Description of the Pest
The armyworm is pale green when young; as they mature they become greenish brown to black with a yellowish stripe along each side. Young larvae move like loopers, arching their body into a loop as they crawl. Western yellowstriped armyworms are black with yellow or orange stripes along the side. Mature larvae of both species may reach 2 inches in length.
Larvae of both species cause damage by eating leaves. Entire leaves may be consumed or damage may consist of notches chewed out of the leaves giving them a tattered look. Damage may occur when larvae hatch from eggs laid in the cereal crop or from larvae migrating into the cereal crop from an adjacent field.
Armyworms are attacked by a parasitic wasp, Hyposoter sp. Parasitized worms can be identified by pulling the larvae apart and looking for the green parasite larvae that pop out. Hyposoter is usually not active in early spring when cereals may be attacked by armyworms but growers should check for its presence. Virus diseases of armyworms may also be important natural control agents. Diseased caterpillars first appear yellowish and limp, and after death hang from plants as shapeless, dark tubes from which the disintegrated body contents ooze.
Organically Acceptable Methods
Biological and cultural controls and sprays of Bacillus thuringiensis.
If larvae are moving into the cereal crop from an adjacent crop, some control may be obtained by plowing a deep, wide ditch between the two fields and keeping it filled with water until the migration stops.
Examine fields periodically for the presence of armyworms. Larvae hatching from eggs laid in the field may be found throughout the field. Those migrating in from an adjacent crop will most likely be found at the edge of the field.
No economic threshold levels have been established for armyworms. Fields should be treated if armyworm numbers are sufficient to cause defoliation. Small caterpillars, less than 0.5 inch long, are easier to kill than larvae over 0.5 inch in length.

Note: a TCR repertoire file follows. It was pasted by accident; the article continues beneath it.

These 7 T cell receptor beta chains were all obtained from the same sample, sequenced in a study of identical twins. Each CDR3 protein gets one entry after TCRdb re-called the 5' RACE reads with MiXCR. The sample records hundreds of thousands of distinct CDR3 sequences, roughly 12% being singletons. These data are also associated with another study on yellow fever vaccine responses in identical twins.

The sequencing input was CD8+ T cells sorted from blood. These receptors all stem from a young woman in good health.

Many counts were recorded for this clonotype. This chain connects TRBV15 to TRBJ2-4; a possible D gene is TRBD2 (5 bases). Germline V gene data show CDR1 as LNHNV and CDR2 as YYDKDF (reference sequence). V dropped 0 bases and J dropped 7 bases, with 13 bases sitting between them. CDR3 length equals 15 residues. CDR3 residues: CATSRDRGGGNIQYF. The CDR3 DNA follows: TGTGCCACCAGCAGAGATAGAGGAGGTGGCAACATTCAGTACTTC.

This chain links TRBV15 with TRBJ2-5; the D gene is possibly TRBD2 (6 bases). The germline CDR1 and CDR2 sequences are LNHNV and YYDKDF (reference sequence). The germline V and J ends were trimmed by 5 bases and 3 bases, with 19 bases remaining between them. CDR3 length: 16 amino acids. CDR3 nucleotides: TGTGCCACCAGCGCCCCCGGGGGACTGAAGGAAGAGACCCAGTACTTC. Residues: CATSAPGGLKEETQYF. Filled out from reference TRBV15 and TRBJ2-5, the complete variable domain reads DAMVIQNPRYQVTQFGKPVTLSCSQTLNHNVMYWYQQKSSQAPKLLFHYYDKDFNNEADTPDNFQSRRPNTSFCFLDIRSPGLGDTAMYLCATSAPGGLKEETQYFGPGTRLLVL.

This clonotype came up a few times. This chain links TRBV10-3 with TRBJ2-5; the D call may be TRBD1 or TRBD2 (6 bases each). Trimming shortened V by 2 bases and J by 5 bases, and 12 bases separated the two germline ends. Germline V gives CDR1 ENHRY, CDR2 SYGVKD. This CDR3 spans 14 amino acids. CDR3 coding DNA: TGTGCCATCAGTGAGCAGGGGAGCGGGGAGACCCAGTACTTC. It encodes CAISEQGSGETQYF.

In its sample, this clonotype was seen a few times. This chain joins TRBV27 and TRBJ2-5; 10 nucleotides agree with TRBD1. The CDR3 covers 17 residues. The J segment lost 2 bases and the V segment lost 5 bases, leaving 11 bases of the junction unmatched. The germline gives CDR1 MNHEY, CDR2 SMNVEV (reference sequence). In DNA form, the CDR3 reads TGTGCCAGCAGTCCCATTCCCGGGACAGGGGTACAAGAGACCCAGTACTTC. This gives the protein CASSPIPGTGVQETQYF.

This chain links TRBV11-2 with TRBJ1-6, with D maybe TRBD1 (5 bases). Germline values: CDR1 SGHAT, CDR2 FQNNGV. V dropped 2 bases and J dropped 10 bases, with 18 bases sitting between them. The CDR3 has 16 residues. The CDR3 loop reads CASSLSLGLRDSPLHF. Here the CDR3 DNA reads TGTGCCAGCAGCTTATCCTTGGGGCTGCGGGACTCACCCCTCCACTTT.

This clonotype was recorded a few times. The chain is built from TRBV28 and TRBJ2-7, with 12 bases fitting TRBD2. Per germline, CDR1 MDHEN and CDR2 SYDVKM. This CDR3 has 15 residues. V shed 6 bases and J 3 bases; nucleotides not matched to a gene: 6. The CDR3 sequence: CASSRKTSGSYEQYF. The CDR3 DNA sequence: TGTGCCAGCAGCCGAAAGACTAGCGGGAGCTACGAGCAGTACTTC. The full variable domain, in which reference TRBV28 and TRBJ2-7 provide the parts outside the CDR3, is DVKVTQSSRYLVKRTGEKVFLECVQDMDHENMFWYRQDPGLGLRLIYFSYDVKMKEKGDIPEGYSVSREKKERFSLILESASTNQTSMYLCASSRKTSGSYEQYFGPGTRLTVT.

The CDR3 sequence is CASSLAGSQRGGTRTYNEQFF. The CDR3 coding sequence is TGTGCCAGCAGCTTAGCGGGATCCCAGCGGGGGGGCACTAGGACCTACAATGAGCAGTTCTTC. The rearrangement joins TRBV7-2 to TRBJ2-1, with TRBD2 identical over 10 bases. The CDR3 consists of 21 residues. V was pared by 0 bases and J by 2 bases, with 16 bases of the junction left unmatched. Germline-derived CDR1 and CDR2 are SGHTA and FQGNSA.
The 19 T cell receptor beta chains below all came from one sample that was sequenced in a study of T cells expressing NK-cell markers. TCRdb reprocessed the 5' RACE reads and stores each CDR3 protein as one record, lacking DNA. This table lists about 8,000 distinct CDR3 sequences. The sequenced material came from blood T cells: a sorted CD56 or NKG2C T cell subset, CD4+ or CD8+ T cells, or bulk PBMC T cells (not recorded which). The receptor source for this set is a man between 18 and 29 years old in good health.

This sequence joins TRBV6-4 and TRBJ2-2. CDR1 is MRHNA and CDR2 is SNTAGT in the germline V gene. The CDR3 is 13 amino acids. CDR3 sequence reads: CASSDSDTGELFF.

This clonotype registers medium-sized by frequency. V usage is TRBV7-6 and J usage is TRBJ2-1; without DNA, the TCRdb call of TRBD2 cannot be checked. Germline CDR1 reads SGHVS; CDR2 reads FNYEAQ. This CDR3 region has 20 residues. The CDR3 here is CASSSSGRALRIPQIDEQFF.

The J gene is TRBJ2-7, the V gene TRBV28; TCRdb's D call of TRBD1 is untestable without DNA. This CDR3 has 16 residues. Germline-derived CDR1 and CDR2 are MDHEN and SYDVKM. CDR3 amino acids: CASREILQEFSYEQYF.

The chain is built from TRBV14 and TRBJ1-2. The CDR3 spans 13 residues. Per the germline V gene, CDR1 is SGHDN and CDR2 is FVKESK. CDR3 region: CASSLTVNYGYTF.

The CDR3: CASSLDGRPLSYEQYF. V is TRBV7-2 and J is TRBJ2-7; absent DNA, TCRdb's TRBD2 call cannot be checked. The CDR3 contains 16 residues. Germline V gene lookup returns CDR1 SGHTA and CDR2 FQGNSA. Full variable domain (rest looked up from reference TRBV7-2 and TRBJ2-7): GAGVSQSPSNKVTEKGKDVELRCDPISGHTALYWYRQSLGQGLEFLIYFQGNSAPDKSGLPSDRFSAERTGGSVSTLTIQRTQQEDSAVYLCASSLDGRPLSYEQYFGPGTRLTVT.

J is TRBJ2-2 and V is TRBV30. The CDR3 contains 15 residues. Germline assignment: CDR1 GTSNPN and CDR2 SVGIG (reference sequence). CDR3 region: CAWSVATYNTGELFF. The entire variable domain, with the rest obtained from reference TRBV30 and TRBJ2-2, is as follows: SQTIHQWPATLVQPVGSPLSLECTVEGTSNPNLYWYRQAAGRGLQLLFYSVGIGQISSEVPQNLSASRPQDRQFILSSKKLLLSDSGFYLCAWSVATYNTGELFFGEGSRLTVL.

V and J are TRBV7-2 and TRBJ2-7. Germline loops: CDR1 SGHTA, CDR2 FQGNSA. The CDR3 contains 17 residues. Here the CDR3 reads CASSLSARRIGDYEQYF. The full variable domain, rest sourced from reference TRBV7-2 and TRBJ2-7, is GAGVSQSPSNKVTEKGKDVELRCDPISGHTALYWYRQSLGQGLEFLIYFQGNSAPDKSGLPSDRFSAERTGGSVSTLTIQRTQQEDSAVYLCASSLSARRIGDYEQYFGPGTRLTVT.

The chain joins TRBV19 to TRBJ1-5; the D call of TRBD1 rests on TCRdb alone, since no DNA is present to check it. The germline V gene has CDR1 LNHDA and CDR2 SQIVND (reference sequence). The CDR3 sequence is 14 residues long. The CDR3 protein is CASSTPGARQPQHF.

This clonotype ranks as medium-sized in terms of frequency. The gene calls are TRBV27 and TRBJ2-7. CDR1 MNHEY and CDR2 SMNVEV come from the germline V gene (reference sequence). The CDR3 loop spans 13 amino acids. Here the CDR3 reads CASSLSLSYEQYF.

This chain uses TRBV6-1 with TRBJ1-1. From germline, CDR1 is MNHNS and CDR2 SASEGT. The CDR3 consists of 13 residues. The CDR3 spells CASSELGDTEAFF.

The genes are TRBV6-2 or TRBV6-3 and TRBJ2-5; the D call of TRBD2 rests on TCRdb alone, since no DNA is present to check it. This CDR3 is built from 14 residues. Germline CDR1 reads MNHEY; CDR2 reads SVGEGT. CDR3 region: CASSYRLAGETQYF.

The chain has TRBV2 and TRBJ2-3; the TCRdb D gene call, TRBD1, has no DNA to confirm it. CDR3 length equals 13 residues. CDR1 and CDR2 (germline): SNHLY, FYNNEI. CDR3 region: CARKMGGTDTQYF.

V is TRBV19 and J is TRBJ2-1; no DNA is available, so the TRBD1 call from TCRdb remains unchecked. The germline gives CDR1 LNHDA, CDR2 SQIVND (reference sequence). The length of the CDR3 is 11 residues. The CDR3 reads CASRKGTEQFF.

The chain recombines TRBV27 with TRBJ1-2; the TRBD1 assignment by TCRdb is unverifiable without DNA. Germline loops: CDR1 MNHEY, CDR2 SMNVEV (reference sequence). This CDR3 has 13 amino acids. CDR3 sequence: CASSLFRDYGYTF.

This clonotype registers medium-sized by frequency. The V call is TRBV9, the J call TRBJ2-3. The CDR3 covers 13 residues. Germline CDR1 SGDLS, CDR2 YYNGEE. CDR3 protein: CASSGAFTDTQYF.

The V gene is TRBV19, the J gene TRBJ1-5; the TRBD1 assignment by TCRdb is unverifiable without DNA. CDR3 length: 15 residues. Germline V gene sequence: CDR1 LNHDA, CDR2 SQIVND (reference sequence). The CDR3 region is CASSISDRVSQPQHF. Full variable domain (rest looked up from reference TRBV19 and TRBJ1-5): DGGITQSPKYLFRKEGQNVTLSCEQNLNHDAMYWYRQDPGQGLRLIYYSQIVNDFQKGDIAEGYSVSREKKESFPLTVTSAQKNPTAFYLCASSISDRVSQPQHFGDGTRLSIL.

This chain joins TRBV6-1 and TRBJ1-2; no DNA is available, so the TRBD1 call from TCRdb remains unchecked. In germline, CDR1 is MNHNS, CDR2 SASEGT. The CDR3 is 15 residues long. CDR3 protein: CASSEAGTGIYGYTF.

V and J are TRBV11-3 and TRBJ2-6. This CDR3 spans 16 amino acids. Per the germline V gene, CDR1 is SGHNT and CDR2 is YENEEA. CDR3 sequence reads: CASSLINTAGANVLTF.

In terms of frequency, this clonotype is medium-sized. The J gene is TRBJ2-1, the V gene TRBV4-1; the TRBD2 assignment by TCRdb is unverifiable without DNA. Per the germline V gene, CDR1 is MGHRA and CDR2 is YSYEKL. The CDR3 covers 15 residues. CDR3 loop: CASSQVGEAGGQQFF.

|Common name||Amount per acre||REI‡||PHI‡|
|(Example trade name)||(hours)||(days)|
|Not all registered pesticides are listed. The following are ranked with the pesticides having the greatest IPM value listed first—the most effective and least harmful to natural enemies, honey bees, and the environment are at the top of the table. When choosing a pesticide, consider information relating to air and water quality, resistance management, and the pesticide's properties and application timing. Always read the label of the product being used.|
|A.||BACILLUS THURINGIENSIS ssp. KURSTAKI#|
|(various products)||Label rates||4||0|
|MODE-OF-ACTION GROUP NUMBER1: 11A|
|COMMENTS: Effective only on larvae less than 0.5 inches long. This material can be applied at any time with reasonable safety to bees.|
|‡||Restricted entry interval (REI) is the number of hours (unless otherwise noted) from treatment until the treated area can be safely entered without protective clothing. Preharvest interval (PHI) is the number of days from treatment to harvest. In some cases the REI exceeds the PHI. The longer of these two intervals is the minimum time that must elapse before harvest.|
|*||Permit required from county agricultural commissioner for purchase or use.|
|#||Acceptable for use on organically grown produce.|
|1||Rotate chemicals with a different mode-of-action group number, and do not use products with the same mode-of-action group number more than twice per season to help prevent the development of resistance. For example, the organophosphates have a group number of 1B; chemicals with a 1B group number should be alternated with chemicals that have a group number other than 1B. Mode-of-action group numbers are assigned by IRAC (Insecticide Resistance Action Committee).|